Project Cost Estimation Process

Estimating is the technical process of predicting costs of construction. Preparing estimates and bidding for new jobs is not a cheap operation. The cost of preparing estimates and bidding is accounted for under general overhead or the cost of doing business. As estimators in the building industry, we need documents that provide information which enables builders to have an accurate cost prediction to quote. In preparing an estimate, the estimator must go through a series of steps as follows:

1. Get familiar with the project

You need to become familiar with the project and all the information concerning any aspect of the project. Interview with the client, designer, and the builder can be help us finding more details about the job. Whenever you prepare an estimate, you should visit the site before too much work is done. It is probably best to visit the site after the first meeting with the client. Site visit is always the best friend of an estimator to find out information about the job. During the site visit you should look for things that will influence the construction program in any way. look for creeks, gullies or any water problems that may affect your costing, ways of access to site for trucks, cranes, and workers, and required temporary services like toilet, fence, or sediment control. Also look for power to the site (overhead or underground) and think about prepare a temporary power if not available. Put yourself in the builder's shoe and build the house in your mind.

2. Study all documents associated with the project

It is essential that before any work is commenced on pricing a project, you become familiar with all the documents associated with that project. Those documents must include as a bare minimum, the following documents:

    • The project working drawings
    • The specification
    • Soil test results
    • Engineering designs
    • Colour Selection documents
    • Tender documents
    • Contract (if available)
    • Client's correspondents

As you peruse the documents make notes of any special or unfamiliar requirements. This will assist you later on. Upload and attach any document you used to cost your job to the Project / Costing.


3. Make a preliminary list of needed specialists quotes

Prepare a list of materials, trades and subcontractor that will require quotations. Use historical data of the previously costed projects to make your list. Review the company's trusted suppliers and check whether you need them in this project. You also can check the Breinz Trade List (Trade WBS) on the Price List section.


4. Prepare a costing plan and WBS

Once you feel confident that you are familiar with the project, prepare a series of preliminary construction programs, beginning with a general program and getting more detailed as you refine the details. Prepare a work breakdown structure (WBS) hierarchy for your project. WBS is a hierarchical and incremental decomposition of the project into phases, deliverables and work packages, to organize items into manageable sections.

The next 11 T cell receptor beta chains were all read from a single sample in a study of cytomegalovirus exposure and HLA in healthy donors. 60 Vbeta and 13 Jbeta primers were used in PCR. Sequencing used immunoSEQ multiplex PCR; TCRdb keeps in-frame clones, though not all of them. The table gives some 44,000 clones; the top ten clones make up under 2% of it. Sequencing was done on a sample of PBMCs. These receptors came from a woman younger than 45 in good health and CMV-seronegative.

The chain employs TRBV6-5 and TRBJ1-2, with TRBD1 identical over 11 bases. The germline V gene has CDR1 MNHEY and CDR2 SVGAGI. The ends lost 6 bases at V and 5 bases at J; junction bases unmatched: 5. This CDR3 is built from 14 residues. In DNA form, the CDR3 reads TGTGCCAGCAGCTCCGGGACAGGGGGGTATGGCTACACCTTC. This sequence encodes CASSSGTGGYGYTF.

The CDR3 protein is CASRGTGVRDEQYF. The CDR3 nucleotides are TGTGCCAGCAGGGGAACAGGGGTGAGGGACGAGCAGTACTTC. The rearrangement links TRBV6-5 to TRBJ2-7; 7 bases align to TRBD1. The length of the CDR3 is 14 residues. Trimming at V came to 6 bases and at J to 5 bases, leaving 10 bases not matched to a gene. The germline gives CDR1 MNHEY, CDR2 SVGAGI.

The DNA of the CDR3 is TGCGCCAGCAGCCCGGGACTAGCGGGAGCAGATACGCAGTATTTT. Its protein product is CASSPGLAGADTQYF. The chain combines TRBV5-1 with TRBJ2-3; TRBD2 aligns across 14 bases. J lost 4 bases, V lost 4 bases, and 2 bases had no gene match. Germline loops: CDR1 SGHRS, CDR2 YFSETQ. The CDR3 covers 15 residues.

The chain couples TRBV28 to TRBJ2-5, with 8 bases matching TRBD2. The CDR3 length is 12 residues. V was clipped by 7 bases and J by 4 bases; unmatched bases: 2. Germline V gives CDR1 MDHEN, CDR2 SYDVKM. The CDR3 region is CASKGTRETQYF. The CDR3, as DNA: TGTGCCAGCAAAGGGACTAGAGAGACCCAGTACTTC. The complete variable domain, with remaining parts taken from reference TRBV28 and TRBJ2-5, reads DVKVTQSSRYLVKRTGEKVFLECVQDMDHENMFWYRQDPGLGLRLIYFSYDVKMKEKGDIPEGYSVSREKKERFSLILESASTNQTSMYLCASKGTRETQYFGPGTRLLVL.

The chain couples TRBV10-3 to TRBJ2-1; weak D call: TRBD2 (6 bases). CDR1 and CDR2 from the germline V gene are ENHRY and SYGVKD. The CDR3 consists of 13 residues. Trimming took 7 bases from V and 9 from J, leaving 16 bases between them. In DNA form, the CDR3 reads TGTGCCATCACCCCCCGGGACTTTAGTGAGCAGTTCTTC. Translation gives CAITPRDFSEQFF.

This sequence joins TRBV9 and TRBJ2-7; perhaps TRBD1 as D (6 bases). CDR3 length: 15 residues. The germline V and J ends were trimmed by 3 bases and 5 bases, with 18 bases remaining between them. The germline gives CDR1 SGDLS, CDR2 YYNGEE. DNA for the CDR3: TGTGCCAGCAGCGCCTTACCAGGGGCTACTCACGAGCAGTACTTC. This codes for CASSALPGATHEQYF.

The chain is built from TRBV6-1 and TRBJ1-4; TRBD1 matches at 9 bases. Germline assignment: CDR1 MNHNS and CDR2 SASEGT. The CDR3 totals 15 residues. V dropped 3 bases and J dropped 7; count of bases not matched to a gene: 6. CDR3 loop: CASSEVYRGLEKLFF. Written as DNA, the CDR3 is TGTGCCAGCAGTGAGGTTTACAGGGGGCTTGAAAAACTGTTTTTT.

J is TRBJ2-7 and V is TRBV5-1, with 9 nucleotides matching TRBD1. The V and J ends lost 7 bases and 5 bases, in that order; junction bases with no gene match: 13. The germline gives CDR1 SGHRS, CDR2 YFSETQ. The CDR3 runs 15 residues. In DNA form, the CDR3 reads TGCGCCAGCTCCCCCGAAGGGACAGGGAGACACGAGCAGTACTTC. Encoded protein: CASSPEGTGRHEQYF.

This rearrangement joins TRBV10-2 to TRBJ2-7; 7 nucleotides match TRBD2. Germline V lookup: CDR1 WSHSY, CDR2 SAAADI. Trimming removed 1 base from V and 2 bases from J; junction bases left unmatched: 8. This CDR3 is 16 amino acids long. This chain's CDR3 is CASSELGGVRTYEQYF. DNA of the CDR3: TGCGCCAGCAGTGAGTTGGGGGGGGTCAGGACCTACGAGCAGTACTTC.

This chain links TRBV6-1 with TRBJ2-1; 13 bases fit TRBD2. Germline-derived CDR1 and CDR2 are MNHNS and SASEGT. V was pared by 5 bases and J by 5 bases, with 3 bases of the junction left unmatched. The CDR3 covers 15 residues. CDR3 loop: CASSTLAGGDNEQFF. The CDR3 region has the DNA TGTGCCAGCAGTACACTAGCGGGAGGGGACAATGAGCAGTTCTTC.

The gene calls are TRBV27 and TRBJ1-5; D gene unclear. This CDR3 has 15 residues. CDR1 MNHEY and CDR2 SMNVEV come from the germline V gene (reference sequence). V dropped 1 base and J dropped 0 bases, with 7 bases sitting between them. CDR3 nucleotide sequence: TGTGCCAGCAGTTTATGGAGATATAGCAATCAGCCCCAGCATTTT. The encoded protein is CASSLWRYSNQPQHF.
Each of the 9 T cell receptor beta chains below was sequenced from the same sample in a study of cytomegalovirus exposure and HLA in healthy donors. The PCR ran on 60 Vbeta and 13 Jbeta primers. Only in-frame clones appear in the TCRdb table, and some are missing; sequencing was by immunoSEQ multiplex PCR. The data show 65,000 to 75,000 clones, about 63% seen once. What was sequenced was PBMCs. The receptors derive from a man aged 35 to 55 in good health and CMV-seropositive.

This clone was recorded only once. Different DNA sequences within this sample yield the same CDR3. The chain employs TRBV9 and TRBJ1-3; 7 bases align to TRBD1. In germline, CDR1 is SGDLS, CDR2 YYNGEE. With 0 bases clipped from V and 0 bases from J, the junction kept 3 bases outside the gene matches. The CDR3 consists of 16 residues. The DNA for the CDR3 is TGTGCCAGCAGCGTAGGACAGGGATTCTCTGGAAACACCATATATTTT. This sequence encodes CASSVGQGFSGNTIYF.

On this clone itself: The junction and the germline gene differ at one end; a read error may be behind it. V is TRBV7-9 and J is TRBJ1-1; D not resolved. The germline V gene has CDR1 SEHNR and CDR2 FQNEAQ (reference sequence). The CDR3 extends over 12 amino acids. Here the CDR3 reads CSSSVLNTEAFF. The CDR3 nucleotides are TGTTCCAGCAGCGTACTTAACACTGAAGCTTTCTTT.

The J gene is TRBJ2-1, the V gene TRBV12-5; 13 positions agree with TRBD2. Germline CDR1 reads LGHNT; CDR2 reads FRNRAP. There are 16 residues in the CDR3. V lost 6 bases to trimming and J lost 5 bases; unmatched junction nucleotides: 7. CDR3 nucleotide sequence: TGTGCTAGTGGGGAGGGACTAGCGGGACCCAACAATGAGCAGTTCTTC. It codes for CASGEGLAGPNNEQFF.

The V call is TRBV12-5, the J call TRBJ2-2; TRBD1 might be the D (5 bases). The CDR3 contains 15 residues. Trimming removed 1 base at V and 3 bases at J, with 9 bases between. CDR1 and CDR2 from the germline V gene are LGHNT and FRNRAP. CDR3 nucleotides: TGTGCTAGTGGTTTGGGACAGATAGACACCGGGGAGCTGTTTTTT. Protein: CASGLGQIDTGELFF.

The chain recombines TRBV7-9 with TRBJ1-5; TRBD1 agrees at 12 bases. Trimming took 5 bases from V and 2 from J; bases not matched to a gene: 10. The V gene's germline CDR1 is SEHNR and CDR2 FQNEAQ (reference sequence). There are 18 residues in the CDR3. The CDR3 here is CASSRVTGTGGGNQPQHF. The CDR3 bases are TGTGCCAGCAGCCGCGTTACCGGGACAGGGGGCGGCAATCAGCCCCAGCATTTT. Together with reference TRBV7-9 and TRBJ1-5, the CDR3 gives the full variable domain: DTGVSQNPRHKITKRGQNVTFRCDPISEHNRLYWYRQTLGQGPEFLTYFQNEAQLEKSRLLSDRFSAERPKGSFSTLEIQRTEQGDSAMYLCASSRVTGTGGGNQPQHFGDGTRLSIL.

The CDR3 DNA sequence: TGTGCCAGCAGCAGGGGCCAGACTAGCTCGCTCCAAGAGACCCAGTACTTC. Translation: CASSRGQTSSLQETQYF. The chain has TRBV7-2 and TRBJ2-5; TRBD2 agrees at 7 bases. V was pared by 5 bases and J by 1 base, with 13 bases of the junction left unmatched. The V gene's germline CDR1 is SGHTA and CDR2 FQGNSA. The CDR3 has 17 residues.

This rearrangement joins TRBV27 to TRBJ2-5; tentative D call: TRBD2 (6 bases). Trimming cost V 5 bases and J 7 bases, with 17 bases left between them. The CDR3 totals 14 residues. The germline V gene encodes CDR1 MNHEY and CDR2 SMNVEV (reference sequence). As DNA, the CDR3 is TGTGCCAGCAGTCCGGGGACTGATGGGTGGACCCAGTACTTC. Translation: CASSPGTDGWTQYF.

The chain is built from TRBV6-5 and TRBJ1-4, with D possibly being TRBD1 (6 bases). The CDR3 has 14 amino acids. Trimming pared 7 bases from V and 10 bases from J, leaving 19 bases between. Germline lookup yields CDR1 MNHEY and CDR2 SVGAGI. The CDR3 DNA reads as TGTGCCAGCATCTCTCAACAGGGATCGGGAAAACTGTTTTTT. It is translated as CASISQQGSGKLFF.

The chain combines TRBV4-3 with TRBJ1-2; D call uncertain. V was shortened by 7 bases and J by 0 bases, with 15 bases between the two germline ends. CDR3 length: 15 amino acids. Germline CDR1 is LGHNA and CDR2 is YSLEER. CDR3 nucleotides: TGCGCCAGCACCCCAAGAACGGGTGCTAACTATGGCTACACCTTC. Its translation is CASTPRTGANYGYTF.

You can use Construction Sequence (like siteworks, foundation, frame, roof,...), Elements (like slab, frame, windows, retaining walls,...), floors (First Floor, second floor,...), or Trades (carpenter, plumber, painter,...) as the WBS of your project to organize items. In Breinz, there are many templates to use as a construction BWS for your project. You also can use multiple structures to organize items in floors, elements, and trades.


5. Prepare Bill of Quantity (BOQ)

Basically measuring and estimating can be broken into a number of stages:

    • Writing and description: clearly describing what has to be completed so that the work can be accurately priced.
    • Taking-off: measuring the quantities of labour and material required from the plans and specification to find the areas, volumes, and numbers of each item required.
    • Pricing or costing the item: this is the process of calculating the cost of each item from the extended quantity. This cost should include all materials, labour and plant necessary to place and fix the item into position.

Keeping track of your take-offs and how calculating it would help you later on project, as well as any other colleague that may want to find the quantities. In Breinz you can calculate and quantities and keep the steps you went to reach to the final figures.

Use your suppliers price list or Breinz' trusted suppliers to find the correct cost of each item.

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